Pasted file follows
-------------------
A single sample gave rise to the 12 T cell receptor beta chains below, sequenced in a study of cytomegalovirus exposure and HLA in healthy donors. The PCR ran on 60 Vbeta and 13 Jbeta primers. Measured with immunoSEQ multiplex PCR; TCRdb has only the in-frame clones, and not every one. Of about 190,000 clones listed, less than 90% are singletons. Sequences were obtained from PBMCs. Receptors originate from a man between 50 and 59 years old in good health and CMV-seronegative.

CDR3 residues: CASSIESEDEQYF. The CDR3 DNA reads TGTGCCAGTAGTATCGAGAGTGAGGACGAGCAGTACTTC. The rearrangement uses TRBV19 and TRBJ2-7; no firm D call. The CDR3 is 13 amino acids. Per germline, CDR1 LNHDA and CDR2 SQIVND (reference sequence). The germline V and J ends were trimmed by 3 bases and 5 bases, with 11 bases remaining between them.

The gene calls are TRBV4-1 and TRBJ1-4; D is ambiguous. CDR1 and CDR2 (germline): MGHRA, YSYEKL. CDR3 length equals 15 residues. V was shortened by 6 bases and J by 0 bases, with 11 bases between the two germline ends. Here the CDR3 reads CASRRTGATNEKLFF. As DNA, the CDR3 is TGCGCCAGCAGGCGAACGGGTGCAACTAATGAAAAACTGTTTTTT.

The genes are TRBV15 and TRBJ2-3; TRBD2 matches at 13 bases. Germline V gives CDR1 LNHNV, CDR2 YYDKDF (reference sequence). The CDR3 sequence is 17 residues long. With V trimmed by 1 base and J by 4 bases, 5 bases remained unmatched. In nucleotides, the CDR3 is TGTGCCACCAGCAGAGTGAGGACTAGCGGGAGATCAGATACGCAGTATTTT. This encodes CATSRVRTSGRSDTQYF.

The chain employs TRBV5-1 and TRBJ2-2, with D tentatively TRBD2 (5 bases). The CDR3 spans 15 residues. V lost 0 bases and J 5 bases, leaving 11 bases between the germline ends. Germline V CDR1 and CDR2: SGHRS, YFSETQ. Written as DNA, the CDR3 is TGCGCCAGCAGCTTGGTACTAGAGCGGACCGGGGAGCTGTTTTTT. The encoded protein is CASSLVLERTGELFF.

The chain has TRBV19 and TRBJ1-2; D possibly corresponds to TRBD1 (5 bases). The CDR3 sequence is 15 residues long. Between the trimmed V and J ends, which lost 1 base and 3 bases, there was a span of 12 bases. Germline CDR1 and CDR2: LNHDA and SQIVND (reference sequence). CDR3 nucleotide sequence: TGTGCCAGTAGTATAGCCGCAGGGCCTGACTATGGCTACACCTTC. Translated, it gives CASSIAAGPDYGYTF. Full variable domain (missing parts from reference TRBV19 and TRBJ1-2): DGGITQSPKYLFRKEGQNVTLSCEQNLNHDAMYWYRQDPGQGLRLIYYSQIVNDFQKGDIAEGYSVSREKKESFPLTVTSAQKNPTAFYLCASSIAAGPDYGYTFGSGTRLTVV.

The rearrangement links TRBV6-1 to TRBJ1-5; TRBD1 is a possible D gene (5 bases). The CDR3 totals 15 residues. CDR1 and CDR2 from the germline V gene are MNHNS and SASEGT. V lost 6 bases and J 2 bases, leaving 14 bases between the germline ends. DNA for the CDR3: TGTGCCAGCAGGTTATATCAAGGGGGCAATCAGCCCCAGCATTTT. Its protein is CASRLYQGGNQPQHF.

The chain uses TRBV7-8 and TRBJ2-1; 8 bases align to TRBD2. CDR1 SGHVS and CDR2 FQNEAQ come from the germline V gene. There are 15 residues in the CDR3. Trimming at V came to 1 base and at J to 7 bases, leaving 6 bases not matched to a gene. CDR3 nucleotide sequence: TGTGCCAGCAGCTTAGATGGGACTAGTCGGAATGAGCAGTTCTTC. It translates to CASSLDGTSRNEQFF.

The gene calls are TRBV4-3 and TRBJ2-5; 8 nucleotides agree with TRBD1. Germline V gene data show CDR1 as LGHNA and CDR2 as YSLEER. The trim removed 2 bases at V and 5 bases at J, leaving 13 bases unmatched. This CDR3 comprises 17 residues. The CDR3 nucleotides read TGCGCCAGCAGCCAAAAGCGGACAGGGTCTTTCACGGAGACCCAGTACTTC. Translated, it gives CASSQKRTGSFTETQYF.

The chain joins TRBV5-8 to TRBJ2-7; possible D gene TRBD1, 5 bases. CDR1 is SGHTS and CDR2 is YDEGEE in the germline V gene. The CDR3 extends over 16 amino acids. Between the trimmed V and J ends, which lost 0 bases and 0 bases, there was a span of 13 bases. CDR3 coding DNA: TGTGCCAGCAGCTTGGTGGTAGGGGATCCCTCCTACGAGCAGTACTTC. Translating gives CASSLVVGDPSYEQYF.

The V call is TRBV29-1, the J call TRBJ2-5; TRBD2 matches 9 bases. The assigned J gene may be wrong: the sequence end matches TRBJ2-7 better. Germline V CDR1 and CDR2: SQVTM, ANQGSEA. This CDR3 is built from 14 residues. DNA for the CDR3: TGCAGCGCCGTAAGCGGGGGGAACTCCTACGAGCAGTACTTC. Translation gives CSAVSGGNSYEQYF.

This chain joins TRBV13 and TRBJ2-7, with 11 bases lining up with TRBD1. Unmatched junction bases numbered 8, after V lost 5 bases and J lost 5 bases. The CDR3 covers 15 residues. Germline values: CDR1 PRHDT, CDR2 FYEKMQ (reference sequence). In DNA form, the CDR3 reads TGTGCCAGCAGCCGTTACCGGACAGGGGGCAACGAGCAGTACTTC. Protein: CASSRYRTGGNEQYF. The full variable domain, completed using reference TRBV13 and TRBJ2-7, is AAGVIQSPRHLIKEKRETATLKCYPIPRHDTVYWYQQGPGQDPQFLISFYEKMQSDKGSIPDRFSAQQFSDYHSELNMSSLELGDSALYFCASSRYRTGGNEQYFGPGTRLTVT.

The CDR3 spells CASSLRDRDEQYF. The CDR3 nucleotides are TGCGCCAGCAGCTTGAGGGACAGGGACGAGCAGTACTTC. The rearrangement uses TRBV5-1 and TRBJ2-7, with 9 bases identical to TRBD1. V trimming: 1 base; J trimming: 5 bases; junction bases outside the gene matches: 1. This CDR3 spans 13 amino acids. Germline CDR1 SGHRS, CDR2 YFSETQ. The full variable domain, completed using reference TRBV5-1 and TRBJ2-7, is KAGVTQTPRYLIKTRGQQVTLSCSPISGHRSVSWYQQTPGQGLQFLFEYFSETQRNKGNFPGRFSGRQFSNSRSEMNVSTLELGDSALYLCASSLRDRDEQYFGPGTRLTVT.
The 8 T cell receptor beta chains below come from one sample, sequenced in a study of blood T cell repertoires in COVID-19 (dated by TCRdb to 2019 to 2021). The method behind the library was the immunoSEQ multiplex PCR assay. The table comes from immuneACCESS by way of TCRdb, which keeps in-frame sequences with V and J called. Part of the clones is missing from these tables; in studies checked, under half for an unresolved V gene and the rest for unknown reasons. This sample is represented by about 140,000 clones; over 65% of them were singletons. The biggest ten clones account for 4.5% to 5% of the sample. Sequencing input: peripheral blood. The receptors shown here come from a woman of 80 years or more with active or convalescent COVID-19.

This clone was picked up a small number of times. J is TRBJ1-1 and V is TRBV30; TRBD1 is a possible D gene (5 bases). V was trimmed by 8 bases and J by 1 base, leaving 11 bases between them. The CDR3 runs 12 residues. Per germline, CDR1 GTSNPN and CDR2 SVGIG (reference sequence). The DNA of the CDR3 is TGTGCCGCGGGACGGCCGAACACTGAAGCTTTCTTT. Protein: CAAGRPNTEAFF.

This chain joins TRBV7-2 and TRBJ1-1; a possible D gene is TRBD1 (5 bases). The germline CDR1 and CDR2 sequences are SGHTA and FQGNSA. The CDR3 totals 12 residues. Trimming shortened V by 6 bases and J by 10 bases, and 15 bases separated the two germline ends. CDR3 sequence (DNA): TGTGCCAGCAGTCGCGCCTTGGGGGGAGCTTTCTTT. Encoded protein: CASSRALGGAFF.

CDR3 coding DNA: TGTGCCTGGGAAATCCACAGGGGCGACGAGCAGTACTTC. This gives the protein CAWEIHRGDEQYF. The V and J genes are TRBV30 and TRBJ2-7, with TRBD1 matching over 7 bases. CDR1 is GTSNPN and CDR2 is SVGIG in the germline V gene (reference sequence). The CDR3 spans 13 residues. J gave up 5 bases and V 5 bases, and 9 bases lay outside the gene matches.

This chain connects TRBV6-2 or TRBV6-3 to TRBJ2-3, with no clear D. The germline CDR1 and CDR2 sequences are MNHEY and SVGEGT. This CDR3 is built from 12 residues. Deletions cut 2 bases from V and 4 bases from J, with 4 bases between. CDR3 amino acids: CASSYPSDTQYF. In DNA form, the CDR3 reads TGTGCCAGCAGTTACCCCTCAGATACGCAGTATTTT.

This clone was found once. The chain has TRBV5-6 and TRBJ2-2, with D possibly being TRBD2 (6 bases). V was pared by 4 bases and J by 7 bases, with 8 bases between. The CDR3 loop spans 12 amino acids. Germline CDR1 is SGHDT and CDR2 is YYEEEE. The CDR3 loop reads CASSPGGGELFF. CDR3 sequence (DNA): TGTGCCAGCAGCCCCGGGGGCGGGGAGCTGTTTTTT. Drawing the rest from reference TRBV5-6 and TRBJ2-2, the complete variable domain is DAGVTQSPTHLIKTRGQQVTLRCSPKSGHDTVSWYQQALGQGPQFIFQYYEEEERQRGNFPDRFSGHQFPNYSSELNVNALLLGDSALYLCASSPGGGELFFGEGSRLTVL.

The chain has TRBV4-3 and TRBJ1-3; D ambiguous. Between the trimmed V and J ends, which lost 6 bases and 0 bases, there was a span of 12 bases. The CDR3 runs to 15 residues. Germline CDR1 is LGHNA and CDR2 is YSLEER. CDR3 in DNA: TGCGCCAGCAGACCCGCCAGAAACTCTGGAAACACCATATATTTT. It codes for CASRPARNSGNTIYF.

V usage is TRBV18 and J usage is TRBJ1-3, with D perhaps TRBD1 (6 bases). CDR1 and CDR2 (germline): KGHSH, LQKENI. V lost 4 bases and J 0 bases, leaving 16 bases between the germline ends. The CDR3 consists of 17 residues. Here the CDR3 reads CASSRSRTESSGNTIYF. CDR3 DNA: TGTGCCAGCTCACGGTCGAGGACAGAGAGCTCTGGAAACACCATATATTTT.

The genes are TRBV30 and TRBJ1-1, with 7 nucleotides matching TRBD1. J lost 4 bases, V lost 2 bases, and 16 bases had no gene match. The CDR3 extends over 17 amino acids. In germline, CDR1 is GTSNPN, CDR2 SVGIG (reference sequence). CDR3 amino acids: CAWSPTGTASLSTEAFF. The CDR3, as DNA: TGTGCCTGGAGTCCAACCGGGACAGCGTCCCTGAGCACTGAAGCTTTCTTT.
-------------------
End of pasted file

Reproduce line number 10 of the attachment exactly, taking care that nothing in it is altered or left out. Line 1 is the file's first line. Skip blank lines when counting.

The chain joins TRBV5-8 to TRBJ2-7; possible D gene TRBD1, 5 bases. CDR1 is SGHTS and CDR2 is YDEGEE in the germline V gene. The CDR3 extends over 16 amino acids. Between the trimmed V and J ends, which lost 0 bases and 0 bases, there was a span of 13 bases. CDR3 coding DNA: TGTGCCAGCAGCTTGGTGGTAGGGGATCCCTCCTACGAGCAGTACTTC. Translating gives CASSLVVGDPSYEQYF.